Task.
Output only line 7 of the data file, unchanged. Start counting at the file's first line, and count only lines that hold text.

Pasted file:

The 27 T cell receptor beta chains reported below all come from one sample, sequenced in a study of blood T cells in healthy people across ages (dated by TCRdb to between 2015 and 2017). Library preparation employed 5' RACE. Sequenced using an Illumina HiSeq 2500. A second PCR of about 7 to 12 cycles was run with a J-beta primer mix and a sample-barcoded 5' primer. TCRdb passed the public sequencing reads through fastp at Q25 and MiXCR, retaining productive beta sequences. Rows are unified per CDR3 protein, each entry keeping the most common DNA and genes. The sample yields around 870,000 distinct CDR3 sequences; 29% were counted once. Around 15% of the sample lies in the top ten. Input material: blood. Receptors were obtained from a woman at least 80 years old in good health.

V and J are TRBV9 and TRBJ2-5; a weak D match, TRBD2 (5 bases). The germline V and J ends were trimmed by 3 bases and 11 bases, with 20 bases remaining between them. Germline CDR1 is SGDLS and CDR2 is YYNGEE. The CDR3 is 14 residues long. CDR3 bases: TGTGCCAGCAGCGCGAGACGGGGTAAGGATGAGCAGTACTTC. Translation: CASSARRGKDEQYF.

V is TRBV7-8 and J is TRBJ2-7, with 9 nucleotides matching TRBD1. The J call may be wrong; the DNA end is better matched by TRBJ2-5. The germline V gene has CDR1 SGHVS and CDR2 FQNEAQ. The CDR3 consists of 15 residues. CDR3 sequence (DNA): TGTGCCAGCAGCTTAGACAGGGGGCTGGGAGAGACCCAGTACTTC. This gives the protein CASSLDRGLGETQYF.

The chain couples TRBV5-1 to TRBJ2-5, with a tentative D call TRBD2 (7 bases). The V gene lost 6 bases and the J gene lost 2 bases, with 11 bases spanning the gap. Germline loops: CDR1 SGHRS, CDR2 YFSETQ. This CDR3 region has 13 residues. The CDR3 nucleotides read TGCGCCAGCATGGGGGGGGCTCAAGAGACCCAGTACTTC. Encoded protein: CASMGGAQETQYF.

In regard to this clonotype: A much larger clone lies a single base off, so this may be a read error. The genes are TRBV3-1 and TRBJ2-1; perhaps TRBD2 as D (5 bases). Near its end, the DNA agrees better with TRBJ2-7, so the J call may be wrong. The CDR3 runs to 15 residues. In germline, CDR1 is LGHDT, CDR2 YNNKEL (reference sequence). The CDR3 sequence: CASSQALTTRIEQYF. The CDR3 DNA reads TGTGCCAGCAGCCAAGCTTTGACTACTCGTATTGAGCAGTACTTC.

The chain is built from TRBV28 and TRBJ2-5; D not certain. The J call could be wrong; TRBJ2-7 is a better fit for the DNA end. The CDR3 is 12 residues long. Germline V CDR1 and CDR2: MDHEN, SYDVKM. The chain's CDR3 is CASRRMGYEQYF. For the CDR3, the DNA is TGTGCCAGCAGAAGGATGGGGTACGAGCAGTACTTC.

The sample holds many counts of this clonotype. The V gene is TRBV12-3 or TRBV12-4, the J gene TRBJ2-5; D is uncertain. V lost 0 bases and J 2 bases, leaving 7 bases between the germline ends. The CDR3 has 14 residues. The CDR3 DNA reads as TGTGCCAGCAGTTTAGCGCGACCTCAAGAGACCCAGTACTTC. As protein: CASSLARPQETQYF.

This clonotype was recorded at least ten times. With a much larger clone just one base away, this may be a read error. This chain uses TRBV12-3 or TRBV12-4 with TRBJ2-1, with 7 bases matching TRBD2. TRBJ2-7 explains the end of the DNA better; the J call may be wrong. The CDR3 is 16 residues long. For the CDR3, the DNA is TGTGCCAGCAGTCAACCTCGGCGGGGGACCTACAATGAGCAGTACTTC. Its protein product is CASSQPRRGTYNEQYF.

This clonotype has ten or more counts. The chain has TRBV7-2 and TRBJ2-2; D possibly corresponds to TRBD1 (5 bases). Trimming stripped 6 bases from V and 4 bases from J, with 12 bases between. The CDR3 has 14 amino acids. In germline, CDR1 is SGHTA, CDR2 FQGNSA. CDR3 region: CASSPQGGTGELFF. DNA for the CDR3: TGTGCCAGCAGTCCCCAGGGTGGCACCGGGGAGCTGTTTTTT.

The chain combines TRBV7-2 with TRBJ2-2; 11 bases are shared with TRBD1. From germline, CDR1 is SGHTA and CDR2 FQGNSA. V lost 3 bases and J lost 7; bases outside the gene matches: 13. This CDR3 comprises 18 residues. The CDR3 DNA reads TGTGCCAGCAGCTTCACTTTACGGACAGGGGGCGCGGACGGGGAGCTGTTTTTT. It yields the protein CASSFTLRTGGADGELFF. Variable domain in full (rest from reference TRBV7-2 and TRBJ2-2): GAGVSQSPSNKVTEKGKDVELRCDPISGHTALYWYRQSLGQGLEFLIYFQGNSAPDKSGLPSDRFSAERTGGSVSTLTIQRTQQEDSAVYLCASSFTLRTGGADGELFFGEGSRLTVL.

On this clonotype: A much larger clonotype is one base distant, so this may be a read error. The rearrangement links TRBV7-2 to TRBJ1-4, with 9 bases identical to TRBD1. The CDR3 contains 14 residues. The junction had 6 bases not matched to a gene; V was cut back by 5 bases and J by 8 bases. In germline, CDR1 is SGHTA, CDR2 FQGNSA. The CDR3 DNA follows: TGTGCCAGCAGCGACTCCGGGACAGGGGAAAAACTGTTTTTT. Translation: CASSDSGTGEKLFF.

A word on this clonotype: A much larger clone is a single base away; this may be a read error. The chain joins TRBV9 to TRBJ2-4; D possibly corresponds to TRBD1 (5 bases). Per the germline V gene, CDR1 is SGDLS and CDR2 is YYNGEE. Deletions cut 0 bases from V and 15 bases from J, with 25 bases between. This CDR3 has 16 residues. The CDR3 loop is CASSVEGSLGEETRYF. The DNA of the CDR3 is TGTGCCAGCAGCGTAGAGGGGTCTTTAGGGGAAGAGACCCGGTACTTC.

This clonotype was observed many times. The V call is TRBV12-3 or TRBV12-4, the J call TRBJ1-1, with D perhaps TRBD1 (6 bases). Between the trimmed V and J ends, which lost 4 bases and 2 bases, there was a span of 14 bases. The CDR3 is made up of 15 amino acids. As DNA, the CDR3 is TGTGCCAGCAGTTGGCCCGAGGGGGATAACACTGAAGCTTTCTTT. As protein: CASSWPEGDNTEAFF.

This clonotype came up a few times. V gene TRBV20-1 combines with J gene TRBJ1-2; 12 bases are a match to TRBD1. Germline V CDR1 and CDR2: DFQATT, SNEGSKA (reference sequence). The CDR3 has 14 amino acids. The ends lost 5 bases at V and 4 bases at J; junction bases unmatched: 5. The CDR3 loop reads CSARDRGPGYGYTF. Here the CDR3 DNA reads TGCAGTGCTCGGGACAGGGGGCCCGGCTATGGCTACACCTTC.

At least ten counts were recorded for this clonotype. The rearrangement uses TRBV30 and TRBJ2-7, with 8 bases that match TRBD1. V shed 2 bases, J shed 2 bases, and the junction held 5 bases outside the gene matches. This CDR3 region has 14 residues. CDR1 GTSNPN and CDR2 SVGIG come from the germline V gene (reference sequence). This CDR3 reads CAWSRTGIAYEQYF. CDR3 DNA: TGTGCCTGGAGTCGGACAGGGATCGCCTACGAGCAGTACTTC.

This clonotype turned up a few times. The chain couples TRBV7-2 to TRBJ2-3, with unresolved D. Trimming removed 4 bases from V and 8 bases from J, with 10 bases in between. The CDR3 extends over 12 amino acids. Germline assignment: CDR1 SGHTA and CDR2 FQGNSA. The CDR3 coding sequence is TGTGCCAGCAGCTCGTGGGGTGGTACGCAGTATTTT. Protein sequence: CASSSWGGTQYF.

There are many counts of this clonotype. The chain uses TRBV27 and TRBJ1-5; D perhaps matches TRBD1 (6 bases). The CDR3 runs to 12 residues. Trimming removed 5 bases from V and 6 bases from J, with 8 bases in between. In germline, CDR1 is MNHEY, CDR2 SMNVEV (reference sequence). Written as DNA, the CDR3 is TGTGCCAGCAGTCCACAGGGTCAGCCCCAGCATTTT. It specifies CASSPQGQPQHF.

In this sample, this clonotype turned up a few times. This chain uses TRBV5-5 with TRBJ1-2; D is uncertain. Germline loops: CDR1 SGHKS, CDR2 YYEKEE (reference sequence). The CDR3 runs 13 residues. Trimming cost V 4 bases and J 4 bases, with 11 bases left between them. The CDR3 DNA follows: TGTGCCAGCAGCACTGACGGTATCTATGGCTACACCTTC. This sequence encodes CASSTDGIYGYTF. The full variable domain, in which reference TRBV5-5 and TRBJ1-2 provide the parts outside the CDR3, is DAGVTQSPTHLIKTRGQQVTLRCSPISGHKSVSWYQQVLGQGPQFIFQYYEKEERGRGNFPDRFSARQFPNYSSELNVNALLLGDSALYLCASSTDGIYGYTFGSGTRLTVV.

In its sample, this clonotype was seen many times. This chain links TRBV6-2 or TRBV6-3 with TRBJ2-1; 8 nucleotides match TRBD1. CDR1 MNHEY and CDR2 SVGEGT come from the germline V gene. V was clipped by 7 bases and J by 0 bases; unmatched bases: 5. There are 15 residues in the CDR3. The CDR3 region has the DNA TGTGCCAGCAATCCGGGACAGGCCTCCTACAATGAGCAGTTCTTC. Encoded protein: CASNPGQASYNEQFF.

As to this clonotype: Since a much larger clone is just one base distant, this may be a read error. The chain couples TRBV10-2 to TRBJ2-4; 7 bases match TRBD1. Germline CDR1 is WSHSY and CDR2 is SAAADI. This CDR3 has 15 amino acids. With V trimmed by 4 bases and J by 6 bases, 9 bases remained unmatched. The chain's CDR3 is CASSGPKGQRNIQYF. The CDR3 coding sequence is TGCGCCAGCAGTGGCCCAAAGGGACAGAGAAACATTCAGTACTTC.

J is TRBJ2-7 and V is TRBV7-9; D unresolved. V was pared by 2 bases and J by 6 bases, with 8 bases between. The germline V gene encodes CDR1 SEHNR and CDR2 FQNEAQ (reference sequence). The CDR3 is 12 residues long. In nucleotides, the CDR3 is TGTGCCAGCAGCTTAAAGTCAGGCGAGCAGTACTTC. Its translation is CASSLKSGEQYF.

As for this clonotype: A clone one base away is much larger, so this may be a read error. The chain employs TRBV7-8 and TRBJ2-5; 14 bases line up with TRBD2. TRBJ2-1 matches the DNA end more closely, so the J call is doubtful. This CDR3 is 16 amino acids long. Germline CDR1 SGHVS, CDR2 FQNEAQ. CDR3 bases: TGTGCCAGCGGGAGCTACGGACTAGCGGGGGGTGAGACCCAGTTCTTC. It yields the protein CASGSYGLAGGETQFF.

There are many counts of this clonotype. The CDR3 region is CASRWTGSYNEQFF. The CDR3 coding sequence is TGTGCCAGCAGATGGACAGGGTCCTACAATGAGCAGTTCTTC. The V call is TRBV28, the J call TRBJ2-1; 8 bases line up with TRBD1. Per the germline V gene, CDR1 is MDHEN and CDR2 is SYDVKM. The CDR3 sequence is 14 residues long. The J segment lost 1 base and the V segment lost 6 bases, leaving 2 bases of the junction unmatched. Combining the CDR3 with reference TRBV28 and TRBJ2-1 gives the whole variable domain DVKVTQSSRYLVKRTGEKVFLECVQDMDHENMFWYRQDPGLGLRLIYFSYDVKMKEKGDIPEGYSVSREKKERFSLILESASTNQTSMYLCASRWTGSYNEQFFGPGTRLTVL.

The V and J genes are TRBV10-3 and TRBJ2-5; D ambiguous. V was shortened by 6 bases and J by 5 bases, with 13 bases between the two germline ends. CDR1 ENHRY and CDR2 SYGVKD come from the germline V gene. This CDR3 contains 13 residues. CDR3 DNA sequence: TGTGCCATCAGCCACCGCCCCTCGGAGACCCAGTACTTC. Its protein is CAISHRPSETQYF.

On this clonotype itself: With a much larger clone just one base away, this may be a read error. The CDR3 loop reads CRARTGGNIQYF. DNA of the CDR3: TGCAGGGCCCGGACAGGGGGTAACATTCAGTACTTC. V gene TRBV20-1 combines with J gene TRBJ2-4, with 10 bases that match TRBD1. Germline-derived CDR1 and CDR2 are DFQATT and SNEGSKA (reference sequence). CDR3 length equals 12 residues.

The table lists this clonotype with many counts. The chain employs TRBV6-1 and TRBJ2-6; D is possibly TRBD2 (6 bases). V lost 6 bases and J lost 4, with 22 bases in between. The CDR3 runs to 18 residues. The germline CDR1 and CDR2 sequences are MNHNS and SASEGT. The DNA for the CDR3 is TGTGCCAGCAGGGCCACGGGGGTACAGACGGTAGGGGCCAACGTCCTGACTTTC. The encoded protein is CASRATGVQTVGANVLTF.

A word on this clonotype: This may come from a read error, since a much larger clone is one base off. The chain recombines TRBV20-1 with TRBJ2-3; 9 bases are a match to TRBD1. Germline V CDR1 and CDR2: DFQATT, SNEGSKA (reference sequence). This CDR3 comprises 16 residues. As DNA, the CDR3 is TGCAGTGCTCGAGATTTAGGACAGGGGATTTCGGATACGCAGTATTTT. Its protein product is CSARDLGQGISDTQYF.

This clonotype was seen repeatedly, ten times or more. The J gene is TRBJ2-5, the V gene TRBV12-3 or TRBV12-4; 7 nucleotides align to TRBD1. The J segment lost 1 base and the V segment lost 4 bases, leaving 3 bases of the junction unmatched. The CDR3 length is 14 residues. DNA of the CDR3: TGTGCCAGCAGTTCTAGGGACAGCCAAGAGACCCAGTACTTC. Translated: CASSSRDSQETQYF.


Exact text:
The sample holds many counts of this clonotype. The V gene is TRBV12-3 or TRBV12-4, the J gene TRBJ2-5; D is uncertain. V lost 0 bases and J 2 bases, leaving 7 bases between the germline ends. The CDR3 has 14 residues. The CDR3 DNA reads as TGTGCCAGCAGTTTAGCGCGACCTCAAGAGACCCAGTACTTC. As protein: CASSLARPQETQYF.